If you are evaluating Microsoft Fabric and do not currently own a Premium Capacity, chances are you’re using Microsoft Fabric Trial Capacities. All Power BI users within an organisation or specific security groups given the rights can opt into Fabric Trial Capacities. Therefore, you may already have several Trial Fabric Capacities in your tenant. Your Fabric Administrators can specifically control who can opt into the Fabric Trial capacities within the Fabric Admin Portal, on the Help and support settings section, and enabling the Users can try Microsoft Fabric paid features setting as shown in the following image:
The authorised users can then opt into Fabric Trial by following this process:
Click the Account Manager on the top right corner of the page
Click the Start trial button
Click the Start trial button again
Provide the required details
Click the Extend my free trial button
The following image shows the preceding steps:
As you see, opting into Fabric Trial is simple, unless it isn’t!
There are cases where authorised users cannot start their Fabric Trial because their tenant has already exceeded the limit of available trial capacities. In that case, the users get the following message:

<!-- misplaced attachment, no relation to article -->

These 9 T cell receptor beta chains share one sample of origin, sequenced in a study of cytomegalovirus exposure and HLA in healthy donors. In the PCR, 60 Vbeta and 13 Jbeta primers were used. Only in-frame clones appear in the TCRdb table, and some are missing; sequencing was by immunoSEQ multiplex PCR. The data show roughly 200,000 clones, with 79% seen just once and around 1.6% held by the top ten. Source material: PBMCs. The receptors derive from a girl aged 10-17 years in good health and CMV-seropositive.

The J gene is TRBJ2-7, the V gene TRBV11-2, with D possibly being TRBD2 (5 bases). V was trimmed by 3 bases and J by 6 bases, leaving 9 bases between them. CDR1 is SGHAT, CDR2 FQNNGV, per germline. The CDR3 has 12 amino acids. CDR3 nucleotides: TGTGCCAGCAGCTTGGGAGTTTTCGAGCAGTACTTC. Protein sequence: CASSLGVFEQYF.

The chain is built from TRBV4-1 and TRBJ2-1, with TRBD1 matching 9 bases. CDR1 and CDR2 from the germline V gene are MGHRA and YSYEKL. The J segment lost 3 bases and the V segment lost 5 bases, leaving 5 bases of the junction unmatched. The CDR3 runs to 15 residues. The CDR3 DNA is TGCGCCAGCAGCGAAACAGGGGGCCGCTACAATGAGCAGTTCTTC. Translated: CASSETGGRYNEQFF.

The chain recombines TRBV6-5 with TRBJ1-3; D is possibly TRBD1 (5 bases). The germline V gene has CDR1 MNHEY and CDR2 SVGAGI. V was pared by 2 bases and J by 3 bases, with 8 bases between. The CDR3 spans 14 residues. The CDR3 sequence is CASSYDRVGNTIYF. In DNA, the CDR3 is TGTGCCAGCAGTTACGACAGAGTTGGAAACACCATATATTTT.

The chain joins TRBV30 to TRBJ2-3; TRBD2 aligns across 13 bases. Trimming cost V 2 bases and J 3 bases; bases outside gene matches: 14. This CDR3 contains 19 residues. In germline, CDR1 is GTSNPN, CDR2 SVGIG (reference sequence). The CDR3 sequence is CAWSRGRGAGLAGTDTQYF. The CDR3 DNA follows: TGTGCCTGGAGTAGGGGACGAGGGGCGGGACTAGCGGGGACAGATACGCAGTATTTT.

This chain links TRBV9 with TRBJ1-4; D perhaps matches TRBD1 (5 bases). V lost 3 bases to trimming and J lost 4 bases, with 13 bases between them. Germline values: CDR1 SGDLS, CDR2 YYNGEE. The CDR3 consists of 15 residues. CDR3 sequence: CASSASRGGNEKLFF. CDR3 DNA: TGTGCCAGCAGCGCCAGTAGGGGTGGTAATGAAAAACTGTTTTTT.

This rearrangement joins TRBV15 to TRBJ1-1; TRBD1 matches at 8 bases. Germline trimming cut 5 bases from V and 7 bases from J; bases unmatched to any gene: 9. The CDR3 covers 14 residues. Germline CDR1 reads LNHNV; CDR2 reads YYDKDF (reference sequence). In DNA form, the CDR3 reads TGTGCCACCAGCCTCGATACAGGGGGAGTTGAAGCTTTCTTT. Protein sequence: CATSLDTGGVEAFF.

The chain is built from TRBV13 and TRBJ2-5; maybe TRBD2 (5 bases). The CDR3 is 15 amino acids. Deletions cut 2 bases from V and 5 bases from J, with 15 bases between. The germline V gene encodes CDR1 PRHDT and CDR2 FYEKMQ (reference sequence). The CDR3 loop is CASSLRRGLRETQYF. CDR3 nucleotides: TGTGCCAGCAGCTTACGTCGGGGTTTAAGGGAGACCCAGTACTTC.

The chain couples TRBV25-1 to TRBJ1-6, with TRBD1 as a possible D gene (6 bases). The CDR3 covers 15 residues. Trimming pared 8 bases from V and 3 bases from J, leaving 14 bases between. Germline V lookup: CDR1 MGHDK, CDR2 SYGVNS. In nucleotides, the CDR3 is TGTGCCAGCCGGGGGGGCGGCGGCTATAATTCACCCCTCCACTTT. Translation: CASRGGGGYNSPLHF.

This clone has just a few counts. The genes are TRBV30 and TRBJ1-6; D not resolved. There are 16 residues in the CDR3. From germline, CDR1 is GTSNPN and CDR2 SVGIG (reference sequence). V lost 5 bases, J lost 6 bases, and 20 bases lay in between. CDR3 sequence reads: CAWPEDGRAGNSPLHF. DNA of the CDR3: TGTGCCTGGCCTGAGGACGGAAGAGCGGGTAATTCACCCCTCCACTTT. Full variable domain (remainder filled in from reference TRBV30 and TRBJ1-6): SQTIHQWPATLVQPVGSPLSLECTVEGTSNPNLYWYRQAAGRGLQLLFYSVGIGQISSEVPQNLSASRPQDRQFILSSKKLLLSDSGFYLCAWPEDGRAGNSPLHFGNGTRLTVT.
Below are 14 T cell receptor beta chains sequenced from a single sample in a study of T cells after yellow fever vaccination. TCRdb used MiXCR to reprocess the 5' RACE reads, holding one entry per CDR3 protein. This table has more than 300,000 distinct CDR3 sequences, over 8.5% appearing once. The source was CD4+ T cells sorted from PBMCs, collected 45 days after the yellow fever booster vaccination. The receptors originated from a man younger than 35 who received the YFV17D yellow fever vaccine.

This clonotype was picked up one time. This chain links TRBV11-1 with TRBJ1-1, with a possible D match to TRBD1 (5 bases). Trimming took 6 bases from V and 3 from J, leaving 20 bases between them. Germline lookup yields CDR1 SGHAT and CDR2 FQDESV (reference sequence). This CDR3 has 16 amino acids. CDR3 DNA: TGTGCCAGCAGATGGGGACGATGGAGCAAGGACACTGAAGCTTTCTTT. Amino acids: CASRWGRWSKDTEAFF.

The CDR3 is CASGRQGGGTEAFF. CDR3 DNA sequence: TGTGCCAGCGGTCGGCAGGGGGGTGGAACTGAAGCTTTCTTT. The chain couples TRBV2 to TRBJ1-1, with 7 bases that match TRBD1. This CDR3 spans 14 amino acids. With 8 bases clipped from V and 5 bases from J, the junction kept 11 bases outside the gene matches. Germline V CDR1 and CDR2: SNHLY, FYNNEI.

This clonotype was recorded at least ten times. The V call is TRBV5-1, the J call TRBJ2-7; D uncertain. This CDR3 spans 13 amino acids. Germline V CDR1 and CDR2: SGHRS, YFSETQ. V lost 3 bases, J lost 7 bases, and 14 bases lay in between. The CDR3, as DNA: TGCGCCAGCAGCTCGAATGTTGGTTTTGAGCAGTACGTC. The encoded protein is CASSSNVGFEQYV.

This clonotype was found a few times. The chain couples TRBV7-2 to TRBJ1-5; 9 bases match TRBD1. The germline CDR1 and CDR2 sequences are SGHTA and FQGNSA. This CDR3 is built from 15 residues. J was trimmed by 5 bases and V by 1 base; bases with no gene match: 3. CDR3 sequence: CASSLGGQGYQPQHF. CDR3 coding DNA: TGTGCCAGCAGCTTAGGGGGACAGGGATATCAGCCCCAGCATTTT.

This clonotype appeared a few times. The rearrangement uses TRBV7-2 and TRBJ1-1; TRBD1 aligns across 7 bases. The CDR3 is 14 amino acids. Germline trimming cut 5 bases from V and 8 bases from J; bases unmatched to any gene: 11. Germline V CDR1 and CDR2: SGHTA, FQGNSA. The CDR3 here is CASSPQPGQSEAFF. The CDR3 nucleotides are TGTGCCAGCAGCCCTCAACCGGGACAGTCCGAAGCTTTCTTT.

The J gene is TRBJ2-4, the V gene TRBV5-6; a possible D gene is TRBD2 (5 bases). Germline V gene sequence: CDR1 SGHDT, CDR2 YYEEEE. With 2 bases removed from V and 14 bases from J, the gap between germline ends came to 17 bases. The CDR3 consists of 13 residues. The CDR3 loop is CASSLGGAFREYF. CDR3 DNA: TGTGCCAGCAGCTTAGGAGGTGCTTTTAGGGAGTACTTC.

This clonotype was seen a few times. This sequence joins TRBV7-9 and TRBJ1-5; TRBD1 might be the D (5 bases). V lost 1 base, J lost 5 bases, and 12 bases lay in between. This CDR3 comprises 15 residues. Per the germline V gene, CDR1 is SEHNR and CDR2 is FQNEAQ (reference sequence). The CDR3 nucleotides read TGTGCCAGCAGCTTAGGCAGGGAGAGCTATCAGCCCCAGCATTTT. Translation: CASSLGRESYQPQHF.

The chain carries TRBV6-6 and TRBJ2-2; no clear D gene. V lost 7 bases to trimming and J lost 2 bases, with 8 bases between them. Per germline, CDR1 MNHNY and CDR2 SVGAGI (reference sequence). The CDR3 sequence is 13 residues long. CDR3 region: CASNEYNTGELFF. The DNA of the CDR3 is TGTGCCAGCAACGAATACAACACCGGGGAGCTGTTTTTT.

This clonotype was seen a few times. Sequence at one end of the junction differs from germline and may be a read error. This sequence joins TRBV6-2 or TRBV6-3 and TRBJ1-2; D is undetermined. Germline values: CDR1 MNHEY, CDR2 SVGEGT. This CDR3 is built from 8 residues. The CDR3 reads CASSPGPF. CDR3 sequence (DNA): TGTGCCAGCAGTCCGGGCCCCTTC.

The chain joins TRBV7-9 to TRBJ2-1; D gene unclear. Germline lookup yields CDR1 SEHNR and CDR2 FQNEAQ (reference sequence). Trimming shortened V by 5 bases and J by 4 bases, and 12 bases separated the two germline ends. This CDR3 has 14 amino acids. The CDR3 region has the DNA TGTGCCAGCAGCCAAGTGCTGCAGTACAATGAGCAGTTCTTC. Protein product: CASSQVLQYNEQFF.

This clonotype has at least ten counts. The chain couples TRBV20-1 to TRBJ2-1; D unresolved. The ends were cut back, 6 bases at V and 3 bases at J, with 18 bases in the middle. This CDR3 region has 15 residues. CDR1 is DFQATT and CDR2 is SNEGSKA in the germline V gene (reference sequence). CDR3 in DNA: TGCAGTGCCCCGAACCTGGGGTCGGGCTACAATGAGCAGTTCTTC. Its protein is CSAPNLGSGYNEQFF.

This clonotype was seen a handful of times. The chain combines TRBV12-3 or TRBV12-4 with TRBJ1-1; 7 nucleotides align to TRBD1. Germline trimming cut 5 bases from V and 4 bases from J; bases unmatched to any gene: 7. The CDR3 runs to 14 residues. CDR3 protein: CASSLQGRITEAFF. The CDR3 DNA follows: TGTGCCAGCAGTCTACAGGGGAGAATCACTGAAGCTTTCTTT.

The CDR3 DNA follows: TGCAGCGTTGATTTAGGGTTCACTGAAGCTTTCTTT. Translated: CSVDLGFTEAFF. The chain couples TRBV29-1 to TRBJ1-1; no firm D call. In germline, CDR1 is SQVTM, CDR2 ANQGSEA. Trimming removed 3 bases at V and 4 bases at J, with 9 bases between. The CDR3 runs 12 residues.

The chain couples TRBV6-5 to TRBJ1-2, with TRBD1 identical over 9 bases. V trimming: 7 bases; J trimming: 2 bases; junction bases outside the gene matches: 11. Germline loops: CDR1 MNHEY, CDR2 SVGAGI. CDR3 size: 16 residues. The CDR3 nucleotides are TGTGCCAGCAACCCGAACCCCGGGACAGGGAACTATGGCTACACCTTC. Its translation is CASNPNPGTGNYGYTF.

In the previous blog post, I explained Microsoft Fabric capacities, shedding light on diverse capacity options and how they influence data projects. We delved into Capacity Units (CUs), pricing nuances, and practical cost control methods, including manually scaling and pausing Fabric capacity. Now, we’re taking the next step in our Microsoft Fabric journey by exploring the possibility of automating the pause and resume process. In this blog post, we’ll unlock the secrets to seamlessly managing your Fabric Capacity with automation that helps us save time and resources while optimising the usage of data and analytics workloads.
Right off the bat, this is a rather long blog, so I added a bonus section at the end for those who are reading from the beginning to the end. With that, let’s dive in!
As we have learned in the previous blog post, one way to manage our Fabric capacity costs is to pause the capacity while not in use and resume it again when needed. While this can help with cost management, as it is a manual process, it is prone to human error, which makes it impractical in the long run.
A more practical solution is to automate a daily process to pause and resume our Fabric capacity automatically. This can be done by running Azure Management APIs. Depending on our expertise, there are several ways to achieve the goal, such as running APIs on running the APIs via PowerShell (scheduling the runs separately), running the APIs via CloudShell, creating a flow in Power Automate, or creating the workflow in Azure Logic Apps. I prefer the latter, so it is the method that this blog post explains.